Published today in Science is a perspective on the current fate of flying foxes on islands that Christian Vincenot, Vincent Florens, and I put together.
Island flying foxes were recognized as a group of conservation concern over 30 years ago when intense hunting and commercial trading of species on Pacific islands precipitated the extinction of at least one species (the endemic Guam flying fox) and led to dramatic declines in others. This resulted, in 1989, in all species of Pteropus and Acerodon (flying foxes) being included on CITES (Convention on Trade in Endangered Species) appendices that restrict or regulate international trade. 30 years later, flying fox populations on islands are still declining because of hunting and habitat loss, and new issues, notably conflict between bats and fruit growers over crops have arisen. As the Old World Co-Chair of the Bat Specialist Group of the IUCN’s Species Survival Commission, I have been directly involved in efforts to resolve the conflict in Mauritius. The conflict has led the government of Mauritius to implement two mass culls of the species in two years (see article).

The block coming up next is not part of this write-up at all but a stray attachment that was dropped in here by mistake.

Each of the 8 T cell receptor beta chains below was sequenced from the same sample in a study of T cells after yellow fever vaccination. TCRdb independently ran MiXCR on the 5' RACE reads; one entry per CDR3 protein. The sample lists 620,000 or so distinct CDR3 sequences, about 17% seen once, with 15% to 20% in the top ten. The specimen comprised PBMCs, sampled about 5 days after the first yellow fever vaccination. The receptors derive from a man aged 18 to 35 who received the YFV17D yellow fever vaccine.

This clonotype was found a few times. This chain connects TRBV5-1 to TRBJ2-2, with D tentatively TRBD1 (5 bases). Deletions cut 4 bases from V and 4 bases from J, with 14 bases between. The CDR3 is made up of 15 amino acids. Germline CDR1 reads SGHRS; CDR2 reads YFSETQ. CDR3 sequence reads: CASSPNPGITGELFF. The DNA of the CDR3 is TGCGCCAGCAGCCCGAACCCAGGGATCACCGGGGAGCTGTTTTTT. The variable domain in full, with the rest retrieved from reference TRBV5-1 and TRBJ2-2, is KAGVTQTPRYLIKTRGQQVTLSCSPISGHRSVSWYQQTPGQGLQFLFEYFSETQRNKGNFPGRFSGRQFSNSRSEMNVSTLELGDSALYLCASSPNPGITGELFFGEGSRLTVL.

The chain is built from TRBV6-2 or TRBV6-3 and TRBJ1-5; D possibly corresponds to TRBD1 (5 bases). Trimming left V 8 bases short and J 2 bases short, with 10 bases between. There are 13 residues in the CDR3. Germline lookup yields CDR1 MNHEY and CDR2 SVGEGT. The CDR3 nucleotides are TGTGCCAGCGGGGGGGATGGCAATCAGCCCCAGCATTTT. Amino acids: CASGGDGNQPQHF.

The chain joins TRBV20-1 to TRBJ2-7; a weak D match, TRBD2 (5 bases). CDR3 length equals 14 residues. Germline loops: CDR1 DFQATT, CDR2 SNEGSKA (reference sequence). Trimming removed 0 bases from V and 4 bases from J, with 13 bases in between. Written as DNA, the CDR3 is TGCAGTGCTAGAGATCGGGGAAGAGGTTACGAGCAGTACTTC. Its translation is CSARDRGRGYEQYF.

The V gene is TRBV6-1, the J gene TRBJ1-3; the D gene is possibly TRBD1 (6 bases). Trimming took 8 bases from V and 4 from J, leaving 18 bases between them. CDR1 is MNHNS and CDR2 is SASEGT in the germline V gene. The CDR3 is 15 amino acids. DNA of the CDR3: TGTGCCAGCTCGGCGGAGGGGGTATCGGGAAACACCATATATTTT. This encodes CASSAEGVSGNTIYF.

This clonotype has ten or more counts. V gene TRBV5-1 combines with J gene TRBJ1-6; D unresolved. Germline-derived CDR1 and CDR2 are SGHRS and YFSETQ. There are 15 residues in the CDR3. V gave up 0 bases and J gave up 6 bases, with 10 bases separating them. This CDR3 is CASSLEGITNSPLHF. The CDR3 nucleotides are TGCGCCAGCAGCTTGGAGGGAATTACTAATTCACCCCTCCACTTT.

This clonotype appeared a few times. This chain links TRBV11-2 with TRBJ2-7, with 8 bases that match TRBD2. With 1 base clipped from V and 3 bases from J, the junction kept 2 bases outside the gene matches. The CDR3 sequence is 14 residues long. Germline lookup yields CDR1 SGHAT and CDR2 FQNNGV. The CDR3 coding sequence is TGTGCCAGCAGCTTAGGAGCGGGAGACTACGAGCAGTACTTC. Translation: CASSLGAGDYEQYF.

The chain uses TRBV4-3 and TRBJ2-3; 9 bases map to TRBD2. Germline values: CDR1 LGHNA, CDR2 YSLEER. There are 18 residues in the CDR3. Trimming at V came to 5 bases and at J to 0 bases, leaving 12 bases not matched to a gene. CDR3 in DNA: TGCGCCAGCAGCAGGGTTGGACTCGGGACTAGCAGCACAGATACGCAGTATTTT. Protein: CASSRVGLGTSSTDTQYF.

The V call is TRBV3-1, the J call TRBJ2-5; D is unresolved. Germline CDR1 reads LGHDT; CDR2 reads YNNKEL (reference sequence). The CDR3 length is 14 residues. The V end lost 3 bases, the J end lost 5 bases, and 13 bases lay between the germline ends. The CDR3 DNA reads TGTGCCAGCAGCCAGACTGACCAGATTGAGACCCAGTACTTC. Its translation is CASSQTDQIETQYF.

In 2016, Chris, Vince and myself contributed to a special symposium on the Conservation of Island Vertebrates at the 2nd International Conference of Island Evolution, Ecology and Conservation. We were all presenting on issues facing flying foxes on islands and realized it was time to see where we stood 30 years on. As we suspected, tragically the status of flying foxes on islands has worsened and urgent conservation action is needed.
Can we protect island flying foxes? Christian E. Vincenot, F. B. Vincent Florens and Tigga Kingston Science 355(6332):1368-1370 [doi: 10.1126/science.aam7582]· March 2017. (request through my researchgate page if you do not have full access to Science)
Some great press coverage from
TTU: Researcher: Island Bat Populations Need Critical Conservation Efforts which was picked up by phys.org
Deutschland Funk Radio: on the show “Forschung Aktuell”. Audio here (in German)